Along the Canadian boundary in Namaken and Rainy Lakes and Lake of the Woods, Minnesota's commercial fishermen in 1935 caught almost 3,000,000 pounds of fish of which about one-half was pickerel. The estimated value of this catch was $139,000.
Fishing in the interstate waters such as the Mississippi River and Lake Pepin is of relatively little importance, but in 1935 there was a total catch of almost 200,000 pounds. The State is sponsoring a commercial fishing experiment, the Red Lake Fisheries Association, which enables the Indians of the Red Lake Reservation to catch and market approximately 750,000 pounds of fish each year. Pike, perch, and suckers are by far the most numerous of the several commercial varieties in the lake.
Labor and Labor Relations
Skilled labor groups made the first attempt at labor organization. The first of such groups, so far as is known, was Typographical Union No. 30, formed by St. Paul printers in 1858. Minneapolis printers followed suit a year later. These unions, which disappeared during the Civil War, were the only two known to have existed prior to 1860.
From the close of the Civil War to the depression years of 1873-77, the trade union movement experienced a slow growth, although printers, plasterers, painters, plumbers, cigar makers, and trainmen formed unions between 1867 and 1873. There was little of the spectacular about these organizations and they exercised small influence. With the depression of 1873, trade unionism practically disappeared.
In the 1880's the trade union movement revived, only to be checked for a time by the rise of the Knights of Labor, an all-inclusive organization that dominated the labor field from 1883 to 1889. Originally a secret fraternal order, it had by this time discarded much of its ritual and become a dominant industrial union. The State-wide organization, known as District Assembly No. 79, had its inception early in 1883.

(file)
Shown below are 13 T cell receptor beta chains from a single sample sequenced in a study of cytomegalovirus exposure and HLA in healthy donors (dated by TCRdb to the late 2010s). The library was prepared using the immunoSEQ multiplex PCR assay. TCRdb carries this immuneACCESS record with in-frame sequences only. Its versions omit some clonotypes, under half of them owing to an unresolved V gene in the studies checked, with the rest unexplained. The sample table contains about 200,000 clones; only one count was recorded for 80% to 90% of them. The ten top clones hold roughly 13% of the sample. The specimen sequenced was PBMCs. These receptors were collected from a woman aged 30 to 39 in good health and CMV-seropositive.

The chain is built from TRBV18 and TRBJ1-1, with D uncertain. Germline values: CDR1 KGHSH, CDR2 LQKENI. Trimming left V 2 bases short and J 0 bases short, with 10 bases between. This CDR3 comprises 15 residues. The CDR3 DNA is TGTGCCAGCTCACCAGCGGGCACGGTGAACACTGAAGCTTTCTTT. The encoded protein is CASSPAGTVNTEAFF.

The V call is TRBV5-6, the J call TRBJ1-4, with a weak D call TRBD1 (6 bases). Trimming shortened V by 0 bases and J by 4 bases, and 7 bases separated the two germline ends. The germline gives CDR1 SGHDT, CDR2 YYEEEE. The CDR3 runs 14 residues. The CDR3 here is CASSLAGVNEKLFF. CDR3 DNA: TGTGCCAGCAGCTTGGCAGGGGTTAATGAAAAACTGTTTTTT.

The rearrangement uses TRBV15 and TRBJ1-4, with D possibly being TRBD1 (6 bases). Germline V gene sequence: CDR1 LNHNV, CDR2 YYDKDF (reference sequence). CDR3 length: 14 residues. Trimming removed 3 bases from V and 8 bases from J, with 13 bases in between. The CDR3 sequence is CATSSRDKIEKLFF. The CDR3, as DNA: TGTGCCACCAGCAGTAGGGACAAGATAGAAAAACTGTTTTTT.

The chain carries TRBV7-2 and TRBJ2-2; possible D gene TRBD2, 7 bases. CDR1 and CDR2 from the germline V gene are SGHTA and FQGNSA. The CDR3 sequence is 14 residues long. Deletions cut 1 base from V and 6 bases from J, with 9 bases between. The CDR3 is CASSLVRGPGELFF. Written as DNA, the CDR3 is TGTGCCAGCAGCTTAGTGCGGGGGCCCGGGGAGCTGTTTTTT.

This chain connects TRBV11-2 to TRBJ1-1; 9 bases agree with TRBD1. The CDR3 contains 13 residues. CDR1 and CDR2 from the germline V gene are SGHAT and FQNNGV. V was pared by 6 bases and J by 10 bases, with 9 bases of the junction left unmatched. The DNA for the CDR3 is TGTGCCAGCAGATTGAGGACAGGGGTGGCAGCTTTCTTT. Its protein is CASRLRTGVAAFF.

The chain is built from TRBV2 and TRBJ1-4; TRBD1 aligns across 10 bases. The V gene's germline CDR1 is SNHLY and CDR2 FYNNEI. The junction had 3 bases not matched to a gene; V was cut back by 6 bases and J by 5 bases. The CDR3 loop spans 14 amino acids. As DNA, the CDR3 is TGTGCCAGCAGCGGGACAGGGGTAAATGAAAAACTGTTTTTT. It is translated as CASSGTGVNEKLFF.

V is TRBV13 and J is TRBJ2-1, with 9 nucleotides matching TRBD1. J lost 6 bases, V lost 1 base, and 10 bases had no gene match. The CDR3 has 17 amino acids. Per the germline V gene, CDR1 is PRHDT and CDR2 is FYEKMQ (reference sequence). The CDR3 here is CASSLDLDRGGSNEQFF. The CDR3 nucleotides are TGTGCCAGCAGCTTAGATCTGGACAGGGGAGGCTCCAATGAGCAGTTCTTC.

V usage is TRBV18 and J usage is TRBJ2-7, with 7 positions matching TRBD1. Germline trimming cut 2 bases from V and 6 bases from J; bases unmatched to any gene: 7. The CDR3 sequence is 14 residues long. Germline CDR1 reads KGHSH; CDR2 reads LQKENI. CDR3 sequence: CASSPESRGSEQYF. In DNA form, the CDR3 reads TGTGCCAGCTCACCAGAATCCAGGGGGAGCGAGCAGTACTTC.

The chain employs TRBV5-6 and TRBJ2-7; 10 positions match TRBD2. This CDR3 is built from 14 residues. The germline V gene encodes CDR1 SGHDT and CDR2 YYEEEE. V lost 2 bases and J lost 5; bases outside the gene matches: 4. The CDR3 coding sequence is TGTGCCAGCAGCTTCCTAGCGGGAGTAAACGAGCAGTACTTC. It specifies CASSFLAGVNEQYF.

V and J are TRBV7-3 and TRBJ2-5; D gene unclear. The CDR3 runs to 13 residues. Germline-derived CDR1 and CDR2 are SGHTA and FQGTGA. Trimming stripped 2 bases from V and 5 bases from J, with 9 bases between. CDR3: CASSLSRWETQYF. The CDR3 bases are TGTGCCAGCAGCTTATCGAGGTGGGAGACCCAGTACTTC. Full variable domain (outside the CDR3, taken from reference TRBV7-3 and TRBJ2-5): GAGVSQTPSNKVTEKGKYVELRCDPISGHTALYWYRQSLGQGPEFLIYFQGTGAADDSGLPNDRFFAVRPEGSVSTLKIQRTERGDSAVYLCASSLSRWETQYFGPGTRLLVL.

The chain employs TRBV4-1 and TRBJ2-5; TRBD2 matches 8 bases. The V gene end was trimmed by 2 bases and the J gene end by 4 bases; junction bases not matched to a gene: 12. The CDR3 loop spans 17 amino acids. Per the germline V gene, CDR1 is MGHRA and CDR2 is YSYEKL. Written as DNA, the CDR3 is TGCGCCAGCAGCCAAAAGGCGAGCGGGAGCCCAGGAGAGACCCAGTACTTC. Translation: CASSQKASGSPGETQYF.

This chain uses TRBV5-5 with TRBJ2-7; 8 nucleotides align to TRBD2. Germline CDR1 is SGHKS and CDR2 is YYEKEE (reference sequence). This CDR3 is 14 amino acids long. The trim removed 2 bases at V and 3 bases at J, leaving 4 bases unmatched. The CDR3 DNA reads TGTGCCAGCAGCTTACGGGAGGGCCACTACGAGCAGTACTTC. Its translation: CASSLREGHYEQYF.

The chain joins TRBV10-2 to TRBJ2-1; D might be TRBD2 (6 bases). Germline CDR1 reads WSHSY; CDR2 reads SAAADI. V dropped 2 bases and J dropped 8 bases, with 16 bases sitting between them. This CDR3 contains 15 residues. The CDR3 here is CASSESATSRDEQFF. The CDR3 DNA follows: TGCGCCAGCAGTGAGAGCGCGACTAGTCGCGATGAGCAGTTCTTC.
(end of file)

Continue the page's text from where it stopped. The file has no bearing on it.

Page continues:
In its attempt to unite all labor in one central body, the Knights of Labor became unwieldy, and by 1890 its influence had begun to wane. The organization however, made a number of important contributions to the labor struggle. In 1886,1886, in conjunction with the Farmers' Alliance, it demanded the establishment by law of a State bureau of labor statistics. The bureau was created the following year, and its first two commissioners were Knights of Labor. To its credit, also, belong the celebration of Minnesota's first Labor Day on September 7,1885, and the advocacy of such advanced reforms as the regulation of hours and conditions of child labor, arbitration of industrial disputes, and the abolition of convict labor. A master workman of the order organized what is said to have been the first retail clerks' union in America. At this period, stores were open from 7 a. m. to 10 p.m., with an extra hour on Saturdays. With the assistance of other labor groups, an earlier closing was effected, but after the victory many of the clerks dropped their membership and the union disbanded.
The theory of self-employment through co-operation, advocated by Terence V. Powderly, head of the Knights of Labor, was responsible for the beginnings of the co-operative movement in Minnesota. In the 1870's, the Minneapolis coopers formed a co-operative barrel-manufacturing company, and in the next decade co-operative stores for workmen were opened in three cities.